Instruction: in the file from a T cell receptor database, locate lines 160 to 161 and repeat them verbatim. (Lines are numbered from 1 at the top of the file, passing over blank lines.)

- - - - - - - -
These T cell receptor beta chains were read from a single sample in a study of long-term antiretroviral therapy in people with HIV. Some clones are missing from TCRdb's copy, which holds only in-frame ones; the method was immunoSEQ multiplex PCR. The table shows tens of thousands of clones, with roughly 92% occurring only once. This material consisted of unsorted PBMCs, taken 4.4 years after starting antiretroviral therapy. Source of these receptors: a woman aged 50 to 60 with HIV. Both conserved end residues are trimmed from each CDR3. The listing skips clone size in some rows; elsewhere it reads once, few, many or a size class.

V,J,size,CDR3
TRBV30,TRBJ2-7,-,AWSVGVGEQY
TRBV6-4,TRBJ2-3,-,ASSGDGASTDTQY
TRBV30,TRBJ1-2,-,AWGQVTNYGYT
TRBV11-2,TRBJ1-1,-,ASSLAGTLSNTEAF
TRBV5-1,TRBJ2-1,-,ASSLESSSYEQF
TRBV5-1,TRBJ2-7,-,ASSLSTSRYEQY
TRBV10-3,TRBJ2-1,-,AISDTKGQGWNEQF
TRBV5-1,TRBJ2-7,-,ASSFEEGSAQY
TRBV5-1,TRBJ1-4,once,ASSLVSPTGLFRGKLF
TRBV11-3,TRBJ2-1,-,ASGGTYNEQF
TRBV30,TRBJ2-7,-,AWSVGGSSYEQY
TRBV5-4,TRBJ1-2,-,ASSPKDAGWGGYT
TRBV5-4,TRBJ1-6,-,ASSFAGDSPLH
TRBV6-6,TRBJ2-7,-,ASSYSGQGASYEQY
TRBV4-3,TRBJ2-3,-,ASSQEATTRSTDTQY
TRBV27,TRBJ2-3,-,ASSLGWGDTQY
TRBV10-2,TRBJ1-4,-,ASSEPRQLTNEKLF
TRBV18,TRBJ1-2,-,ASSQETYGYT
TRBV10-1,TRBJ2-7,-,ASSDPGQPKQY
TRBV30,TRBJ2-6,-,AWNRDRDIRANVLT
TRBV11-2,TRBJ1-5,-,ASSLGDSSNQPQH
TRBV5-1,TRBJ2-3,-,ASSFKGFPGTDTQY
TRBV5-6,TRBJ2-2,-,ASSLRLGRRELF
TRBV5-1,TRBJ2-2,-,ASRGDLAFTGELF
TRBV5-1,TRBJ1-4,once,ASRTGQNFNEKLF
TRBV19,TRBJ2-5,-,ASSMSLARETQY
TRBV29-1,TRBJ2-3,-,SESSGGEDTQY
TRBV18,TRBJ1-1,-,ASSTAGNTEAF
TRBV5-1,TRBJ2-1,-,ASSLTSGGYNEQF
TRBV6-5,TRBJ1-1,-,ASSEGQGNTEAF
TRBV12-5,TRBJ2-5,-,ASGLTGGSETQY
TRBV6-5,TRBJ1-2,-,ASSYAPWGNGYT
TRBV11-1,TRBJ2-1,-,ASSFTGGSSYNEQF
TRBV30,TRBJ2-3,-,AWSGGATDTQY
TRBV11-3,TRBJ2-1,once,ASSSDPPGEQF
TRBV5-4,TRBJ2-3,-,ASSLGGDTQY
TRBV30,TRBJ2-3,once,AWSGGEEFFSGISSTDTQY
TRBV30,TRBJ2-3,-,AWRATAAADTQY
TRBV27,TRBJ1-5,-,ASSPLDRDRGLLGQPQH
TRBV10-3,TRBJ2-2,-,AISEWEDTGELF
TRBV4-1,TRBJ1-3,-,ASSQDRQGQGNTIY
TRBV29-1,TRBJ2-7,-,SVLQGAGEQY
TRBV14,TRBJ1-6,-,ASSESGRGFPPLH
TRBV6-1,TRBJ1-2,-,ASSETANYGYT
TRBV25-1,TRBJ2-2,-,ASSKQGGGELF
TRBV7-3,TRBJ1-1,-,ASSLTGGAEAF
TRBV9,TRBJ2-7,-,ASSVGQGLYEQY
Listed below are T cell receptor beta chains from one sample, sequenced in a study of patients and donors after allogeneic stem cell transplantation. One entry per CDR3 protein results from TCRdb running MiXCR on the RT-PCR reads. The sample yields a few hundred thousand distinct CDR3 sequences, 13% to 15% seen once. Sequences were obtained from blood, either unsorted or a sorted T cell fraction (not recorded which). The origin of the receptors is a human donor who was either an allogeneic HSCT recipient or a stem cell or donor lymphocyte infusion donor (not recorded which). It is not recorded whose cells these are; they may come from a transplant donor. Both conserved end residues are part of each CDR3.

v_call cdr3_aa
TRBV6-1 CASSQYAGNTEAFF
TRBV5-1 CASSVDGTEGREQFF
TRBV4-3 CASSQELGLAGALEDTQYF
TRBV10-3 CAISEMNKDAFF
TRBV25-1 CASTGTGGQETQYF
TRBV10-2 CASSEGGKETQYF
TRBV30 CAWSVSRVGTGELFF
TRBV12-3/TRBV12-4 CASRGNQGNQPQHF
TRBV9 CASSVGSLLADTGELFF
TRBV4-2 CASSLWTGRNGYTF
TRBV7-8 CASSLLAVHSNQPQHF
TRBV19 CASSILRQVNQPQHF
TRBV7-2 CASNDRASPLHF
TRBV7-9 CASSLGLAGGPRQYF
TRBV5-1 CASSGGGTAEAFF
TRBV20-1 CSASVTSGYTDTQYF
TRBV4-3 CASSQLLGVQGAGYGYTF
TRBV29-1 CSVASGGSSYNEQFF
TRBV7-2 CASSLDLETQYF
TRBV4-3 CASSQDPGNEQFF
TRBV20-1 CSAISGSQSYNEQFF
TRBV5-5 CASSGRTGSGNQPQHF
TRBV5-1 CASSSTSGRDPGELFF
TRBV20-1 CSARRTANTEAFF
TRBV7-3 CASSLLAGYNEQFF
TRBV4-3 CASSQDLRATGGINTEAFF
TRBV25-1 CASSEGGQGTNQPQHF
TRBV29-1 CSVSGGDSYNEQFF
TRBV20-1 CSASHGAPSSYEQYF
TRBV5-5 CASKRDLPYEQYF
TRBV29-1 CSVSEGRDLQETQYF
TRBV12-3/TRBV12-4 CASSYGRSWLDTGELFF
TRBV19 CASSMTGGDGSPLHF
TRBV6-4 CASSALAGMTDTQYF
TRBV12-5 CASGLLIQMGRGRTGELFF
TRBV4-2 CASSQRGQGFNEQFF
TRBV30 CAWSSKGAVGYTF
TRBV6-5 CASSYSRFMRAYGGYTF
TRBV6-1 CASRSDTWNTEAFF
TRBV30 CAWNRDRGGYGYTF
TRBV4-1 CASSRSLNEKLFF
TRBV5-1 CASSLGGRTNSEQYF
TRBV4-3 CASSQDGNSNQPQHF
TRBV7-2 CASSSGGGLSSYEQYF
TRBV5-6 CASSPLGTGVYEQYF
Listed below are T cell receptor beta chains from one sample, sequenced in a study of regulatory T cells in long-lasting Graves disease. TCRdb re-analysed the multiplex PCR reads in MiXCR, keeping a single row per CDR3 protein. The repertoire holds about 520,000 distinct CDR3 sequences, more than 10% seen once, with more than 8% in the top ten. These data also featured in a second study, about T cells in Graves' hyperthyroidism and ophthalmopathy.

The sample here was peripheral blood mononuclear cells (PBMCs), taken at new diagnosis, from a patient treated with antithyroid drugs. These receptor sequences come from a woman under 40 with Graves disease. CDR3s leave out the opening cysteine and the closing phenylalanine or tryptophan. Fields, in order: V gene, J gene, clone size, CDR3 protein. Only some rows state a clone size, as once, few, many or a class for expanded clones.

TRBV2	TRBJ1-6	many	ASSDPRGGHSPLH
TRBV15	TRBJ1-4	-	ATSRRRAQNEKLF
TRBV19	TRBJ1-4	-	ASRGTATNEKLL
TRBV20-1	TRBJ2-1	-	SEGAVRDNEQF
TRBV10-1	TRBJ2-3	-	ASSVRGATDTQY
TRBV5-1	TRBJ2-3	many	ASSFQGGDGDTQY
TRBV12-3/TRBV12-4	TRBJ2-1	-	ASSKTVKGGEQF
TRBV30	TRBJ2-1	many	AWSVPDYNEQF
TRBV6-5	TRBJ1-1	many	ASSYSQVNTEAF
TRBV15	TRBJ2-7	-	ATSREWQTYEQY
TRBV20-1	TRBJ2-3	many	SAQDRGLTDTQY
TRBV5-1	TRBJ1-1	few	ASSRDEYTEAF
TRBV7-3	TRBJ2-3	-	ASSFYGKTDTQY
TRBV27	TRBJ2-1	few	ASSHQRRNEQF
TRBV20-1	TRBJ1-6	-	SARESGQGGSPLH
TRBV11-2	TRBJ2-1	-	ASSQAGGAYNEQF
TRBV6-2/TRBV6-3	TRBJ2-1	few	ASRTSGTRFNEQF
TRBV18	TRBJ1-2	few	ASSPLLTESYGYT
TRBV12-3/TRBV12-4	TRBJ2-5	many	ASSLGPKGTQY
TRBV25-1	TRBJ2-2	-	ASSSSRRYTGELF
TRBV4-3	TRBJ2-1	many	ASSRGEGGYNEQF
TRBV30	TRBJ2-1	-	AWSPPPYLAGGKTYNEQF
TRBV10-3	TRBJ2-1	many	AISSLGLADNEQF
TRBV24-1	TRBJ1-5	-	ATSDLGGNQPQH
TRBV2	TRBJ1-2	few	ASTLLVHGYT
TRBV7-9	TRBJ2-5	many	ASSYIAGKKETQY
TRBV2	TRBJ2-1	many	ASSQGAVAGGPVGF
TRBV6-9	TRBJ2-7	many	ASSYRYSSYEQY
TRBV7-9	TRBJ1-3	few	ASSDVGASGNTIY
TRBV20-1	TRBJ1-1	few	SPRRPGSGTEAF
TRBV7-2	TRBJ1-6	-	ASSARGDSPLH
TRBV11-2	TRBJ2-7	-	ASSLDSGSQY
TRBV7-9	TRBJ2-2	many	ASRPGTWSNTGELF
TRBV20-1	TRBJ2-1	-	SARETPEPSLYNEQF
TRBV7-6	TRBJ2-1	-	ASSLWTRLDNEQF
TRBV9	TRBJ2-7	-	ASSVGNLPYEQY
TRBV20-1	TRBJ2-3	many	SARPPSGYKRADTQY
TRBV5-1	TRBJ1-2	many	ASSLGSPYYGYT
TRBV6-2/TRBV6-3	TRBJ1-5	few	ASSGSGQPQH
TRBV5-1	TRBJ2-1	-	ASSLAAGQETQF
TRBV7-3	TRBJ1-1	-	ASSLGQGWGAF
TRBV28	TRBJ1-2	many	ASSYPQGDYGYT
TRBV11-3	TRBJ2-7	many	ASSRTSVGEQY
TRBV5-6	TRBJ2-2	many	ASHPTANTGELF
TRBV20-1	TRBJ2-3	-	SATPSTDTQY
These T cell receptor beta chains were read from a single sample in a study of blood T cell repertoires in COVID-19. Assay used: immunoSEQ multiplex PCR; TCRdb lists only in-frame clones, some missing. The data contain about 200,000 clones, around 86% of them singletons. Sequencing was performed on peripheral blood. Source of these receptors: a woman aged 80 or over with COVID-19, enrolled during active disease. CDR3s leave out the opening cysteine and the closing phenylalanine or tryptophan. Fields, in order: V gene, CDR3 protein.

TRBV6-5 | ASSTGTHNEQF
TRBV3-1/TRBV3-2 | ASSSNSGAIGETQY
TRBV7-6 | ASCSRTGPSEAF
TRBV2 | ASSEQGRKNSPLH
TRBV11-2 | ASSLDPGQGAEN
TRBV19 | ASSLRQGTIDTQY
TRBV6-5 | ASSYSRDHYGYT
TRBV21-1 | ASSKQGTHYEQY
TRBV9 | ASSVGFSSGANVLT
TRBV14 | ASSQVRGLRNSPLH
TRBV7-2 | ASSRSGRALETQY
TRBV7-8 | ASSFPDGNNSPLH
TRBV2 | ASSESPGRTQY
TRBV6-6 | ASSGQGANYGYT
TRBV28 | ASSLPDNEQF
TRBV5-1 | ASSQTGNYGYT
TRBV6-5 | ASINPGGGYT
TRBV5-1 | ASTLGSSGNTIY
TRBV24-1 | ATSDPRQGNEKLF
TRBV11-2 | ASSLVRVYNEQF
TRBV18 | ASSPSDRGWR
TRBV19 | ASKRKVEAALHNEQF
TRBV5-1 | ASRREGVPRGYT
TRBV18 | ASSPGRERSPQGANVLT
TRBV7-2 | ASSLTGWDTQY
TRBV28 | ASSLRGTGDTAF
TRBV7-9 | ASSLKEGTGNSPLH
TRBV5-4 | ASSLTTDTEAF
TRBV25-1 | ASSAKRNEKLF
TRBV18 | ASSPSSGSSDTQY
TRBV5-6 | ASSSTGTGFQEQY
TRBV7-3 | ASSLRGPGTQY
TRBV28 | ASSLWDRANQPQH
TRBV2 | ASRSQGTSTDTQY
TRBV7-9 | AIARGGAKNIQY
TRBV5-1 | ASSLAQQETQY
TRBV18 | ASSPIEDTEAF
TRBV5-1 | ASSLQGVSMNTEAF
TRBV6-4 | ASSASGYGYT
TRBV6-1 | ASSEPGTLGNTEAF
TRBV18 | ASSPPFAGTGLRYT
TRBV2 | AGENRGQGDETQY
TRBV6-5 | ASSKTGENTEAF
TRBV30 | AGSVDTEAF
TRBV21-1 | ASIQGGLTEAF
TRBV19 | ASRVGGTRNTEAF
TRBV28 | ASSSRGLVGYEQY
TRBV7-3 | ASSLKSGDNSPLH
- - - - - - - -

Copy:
TRBV5-1 | ASSQTGNYGYT
TRBV6-5 | ASINPGGGYT